Does this picture of a harmless lotus pod give you the howling fantods? I'll admit, it squicks me a little.
Jennifer Abbasi reports on the Popular Science blog that there's something of a grassroots movement afoot to recognize "trypophobia," an irrational aversion to the sight of clustered holes:
It turns out that I’m not alone. I contacted roughly 10 psychologists for this story, and of those who got back to me, none had heard of it. The evolutionary psychologists I emailed were unwilling to speculate on the potential biological underpinnings for a fear of small, clustered holes. Trypophobia is not an official phobia recognized in scientific literature. For many (though perhaps not all) who have it, it’s probably not even a real phobia, which the American Psychiatric Association’s Diagnostic and Statistical Manual of Mental Disorders says must interfere “significantly with the person’s normal routine.” Having just looked at a bunch of holey pictures and videos, I’m severely grossed out, but I can still write this story.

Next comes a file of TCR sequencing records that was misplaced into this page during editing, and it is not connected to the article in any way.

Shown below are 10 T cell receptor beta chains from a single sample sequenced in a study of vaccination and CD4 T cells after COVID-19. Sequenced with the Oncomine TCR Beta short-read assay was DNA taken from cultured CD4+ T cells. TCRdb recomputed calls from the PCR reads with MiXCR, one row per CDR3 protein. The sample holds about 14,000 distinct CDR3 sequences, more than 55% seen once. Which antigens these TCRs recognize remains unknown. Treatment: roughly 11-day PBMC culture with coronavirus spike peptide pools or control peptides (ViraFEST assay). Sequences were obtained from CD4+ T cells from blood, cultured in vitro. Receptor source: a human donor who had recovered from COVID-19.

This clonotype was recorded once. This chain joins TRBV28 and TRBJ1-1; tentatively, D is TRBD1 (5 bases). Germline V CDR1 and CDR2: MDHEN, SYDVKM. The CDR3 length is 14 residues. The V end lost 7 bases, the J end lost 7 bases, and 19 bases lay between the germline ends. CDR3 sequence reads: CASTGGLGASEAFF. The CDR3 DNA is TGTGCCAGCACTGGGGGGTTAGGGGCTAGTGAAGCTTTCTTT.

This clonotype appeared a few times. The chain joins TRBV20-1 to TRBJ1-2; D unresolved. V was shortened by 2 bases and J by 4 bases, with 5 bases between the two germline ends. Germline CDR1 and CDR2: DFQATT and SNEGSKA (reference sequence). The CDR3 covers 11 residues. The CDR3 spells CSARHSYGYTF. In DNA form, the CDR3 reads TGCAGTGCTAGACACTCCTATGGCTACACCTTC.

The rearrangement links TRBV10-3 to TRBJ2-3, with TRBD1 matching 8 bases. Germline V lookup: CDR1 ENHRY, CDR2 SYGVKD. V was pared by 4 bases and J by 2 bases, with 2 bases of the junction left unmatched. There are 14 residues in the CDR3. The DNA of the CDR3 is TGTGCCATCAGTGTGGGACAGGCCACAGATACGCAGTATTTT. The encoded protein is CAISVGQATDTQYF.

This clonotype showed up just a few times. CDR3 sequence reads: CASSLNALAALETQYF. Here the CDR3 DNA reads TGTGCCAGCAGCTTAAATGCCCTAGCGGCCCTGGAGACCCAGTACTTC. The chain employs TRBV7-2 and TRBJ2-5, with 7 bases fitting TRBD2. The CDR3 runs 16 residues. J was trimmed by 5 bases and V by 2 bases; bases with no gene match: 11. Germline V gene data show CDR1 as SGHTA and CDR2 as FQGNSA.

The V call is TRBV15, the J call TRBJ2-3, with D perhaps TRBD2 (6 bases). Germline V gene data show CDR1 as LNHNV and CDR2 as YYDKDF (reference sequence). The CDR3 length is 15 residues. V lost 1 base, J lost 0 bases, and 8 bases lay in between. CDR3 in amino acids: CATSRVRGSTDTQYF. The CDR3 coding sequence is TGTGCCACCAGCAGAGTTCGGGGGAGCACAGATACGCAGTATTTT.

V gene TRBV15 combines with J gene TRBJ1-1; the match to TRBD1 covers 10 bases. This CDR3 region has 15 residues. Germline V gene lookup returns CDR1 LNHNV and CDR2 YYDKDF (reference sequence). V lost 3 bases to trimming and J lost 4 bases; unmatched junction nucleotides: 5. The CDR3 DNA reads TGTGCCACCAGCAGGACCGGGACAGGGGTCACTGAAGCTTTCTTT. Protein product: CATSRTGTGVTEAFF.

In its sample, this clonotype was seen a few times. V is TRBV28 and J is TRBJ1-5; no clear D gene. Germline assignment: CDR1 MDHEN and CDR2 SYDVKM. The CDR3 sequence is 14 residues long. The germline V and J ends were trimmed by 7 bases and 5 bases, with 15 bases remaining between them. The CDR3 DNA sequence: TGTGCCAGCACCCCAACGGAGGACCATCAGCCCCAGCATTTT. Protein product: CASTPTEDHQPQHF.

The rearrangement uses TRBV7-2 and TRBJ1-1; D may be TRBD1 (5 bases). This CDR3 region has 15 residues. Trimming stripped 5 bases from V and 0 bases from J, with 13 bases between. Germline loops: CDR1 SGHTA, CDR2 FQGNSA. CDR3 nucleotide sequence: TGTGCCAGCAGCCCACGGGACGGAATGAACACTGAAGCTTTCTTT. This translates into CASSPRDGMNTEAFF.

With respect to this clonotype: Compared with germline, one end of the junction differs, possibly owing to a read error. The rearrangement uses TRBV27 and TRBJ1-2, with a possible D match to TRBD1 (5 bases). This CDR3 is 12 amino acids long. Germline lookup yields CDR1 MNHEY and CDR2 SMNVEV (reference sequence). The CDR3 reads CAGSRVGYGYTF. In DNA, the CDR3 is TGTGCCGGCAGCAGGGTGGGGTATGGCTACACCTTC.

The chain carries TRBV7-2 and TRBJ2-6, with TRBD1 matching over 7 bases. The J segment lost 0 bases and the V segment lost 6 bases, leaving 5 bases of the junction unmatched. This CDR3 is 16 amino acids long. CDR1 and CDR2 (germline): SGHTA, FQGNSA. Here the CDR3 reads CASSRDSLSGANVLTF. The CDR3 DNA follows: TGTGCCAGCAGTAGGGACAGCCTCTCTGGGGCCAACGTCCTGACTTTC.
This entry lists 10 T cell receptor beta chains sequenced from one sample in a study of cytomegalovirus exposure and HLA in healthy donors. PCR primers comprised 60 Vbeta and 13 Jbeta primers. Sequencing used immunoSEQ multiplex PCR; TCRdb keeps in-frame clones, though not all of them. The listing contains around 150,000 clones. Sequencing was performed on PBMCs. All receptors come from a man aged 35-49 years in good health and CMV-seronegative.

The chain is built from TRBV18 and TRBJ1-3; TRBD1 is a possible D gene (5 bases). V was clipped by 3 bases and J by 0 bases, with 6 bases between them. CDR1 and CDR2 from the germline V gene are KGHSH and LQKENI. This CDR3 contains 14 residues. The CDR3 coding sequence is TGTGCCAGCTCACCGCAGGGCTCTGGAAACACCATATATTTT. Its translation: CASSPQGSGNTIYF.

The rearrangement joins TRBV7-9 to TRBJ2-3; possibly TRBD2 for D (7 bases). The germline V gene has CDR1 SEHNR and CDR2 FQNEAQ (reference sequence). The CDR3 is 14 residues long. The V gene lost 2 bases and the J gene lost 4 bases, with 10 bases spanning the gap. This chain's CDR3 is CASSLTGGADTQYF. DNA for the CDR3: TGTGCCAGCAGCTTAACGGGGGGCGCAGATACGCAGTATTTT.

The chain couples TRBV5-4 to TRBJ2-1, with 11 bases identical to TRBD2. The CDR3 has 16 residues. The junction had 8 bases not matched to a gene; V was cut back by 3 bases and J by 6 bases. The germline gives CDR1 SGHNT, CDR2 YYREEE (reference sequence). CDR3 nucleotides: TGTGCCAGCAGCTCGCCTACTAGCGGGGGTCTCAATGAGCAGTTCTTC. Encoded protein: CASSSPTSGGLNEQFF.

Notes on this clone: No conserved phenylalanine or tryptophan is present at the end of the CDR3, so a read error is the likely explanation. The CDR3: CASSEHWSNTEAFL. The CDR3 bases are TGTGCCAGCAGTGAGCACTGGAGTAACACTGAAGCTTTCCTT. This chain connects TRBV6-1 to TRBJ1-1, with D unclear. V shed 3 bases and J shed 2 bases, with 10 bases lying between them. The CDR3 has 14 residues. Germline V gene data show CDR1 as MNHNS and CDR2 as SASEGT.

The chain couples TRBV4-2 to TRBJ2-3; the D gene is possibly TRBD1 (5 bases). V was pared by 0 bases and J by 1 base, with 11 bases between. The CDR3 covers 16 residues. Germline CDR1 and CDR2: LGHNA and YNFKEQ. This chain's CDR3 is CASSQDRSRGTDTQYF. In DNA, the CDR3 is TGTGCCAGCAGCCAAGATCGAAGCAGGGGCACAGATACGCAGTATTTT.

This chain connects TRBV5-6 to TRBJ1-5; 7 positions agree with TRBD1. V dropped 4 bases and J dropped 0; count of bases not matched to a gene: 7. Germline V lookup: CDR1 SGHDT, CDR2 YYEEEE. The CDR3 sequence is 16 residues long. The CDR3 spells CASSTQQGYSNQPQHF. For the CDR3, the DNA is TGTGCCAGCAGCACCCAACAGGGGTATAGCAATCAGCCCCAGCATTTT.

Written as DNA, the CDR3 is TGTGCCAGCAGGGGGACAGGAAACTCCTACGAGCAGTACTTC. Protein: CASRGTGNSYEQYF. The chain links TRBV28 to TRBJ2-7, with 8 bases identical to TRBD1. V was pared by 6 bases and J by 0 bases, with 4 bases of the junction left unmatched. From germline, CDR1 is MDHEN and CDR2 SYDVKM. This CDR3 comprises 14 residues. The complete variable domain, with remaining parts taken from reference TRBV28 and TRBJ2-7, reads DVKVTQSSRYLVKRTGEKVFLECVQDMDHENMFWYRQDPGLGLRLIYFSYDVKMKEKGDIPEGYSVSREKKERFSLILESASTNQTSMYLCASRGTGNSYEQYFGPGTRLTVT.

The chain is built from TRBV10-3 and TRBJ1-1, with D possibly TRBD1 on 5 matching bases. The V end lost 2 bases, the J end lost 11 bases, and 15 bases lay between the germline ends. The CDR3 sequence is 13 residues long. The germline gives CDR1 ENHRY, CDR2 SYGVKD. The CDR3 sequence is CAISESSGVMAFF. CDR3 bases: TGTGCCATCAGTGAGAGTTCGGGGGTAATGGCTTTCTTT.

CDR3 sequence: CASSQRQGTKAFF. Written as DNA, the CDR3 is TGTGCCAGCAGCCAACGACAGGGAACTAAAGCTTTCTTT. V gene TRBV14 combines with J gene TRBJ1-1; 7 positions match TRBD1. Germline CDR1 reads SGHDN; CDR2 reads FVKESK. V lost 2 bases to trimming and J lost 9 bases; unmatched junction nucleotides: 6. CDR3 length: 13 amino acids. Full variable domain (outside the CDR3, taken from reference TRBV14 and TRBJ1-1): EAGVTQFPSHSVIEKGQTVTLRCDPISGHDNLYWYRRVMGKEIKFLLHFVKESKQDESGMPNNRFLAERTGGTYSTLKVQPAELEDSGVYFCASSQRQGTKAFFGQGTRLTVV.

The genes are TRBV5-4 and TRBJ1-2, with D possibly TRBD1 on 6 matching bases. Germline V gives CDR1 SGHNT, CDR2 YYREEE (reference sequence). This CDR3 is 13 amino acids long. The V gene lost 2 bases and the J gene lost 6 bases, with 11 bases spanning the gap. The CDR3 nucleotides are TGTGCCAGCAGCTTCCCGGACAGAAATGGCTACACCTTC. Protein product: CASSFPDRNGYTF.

One of the best things about reading is learning a word that suddenly subsumes a bunch of experiences into an unanticipated concept.
Speaking for myself, "phobia" doesn't quite fit the experience. Some pictures of small holes do evoke mild but utterly inexplicable revulsion in me; but it's more akin to the unpleasantness of hearing nails on the chalkboard or seeing particularly ill-matched colors.
[Photo credit: The Richards, Creative Commons.]
What can 3D printing do for medicine? The "sky is the limit," says Northwell Health researcher Dr. Todd Goldstein.
- Medical professionals are currently using 3D printers to create prosthetics and patient-specific organ models that doctors can use to prepare for surgery.
- Eventually, scientists hope to print patient-specific organs that can be transplanted safely into the human body.
- Northwell Health, New York State's largest health care provider, is pioneering 3D printing in medicine in three key ways.
Cook's commencement speech at Tulane University urges students to take action.
- Apple CEO Tim Cook gave a commencement speech at Tulane University on May 18th.
- Cook cautioned the graduates to not get caught up in echo chambers and algorithms.
- He acknowledged the failures of his generation.
As Game of Thrones ends, a revealing resolution to its perplexing geography.
- The fantasy world of Game of Thrones was inspired by real places and events.
- But the map of Westeros is a good example of the perplexing relation between fantasy and reality.
- Like Britain, it has a Wall in the North, but the map only really clicks into place if you add Ireland.
Junk food causes weight gain, but it's not just about the calories.
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